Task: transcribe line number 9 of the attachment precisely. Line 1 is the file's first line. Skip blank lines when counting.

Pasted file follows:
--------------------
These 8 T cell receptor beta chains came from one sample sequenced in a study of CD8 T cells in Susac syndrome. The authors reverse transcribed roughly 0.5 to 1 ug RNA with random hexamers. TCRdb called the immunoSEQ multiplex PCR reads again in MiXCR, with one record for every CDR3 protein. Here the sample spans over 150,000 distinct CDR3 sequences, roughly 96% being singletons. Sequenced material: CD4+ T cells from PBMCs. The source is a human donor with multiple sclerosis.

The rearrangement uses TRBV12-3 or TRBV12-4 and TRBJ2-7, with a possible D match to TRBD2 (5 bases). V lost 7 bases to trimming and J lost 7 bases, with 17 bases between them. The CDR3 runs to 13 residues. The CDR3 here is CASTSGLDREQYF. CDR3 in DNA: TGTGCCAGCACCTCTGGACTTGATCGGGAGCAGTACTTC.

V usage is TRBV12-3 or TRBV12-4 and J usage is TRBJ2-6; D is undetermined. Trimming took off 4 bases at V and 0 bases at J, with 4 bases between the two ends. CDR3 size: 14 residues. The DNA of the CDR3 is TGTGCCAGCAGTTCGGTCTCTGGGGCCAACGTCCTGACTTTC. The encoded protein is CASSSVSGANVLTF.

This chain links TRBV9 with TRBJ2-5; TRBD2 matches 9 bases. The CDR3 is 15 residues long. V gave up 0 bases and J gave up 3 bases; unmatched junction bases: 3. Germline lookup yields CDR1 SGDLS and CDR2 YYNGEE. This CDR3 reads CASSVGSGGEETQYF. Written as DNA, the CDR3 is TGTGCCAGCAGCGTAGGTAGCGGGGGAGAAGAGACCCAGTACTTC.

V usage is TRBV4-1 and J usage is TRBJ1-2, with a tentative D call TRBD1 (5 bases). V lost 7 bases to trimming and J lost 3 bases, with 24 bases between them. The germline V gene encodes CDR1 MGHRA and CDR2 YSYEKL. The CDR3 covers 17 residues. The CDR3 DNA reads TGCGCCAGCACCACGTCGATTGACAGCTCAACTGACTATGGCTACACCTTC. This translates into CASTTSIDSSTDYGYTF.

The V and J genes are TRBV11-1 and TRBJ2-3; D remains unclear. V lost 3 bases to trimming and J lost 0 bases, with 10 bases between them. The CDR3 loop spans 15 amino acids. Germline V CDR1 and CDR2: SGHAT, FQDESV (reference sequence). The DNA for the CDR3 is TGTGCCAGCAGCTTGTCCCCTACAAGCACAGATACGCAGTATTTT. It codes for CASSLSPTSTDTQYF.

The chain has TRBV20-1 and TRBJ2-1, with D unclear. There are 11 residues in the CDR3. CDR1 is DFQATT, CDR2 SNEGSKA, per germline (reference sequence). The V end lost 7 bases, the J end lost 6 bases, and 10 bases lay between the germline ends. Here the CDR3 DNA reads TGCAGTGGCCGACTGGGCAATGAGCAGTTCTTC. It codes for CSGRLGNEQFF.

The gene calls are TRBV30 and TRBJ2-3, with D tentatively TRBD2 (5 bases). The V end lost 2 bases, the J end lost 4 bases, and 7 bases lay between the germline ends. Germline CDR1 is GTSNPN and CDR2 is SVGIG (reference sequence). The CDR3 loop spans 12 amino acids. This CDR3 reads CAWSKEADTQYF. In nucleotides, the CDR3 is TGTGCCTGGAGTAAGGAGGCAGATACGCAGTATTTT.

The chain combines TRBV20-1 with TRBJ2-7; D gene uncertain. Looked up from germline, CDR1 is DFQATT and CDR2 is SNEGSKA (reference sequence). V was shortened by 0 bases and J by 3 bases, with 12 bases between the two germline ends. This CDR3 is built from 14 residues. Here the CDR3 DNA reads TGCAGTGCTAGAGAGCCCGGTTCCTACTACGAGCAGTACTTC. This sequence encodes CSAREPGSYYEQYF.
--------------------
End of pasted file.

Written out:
The chain combines TRBV20-1 with TRBJ2-7; D gene uncertain. Looked up from germline, CDR1 is DFQATT and CDR2 is SNEGSKA (reference sequence). V was shortened by 0 bases and J by 3 bases, with 12 bases between the two germline ends. This CDR3 is built from 14 residues. Here the CDR3 DNA reads TGCAGTGCTAGAGAGCCCGGTTCCTACTACGAGCAGTACTTC. This sequence encodes CSAREPGSYYEQYF.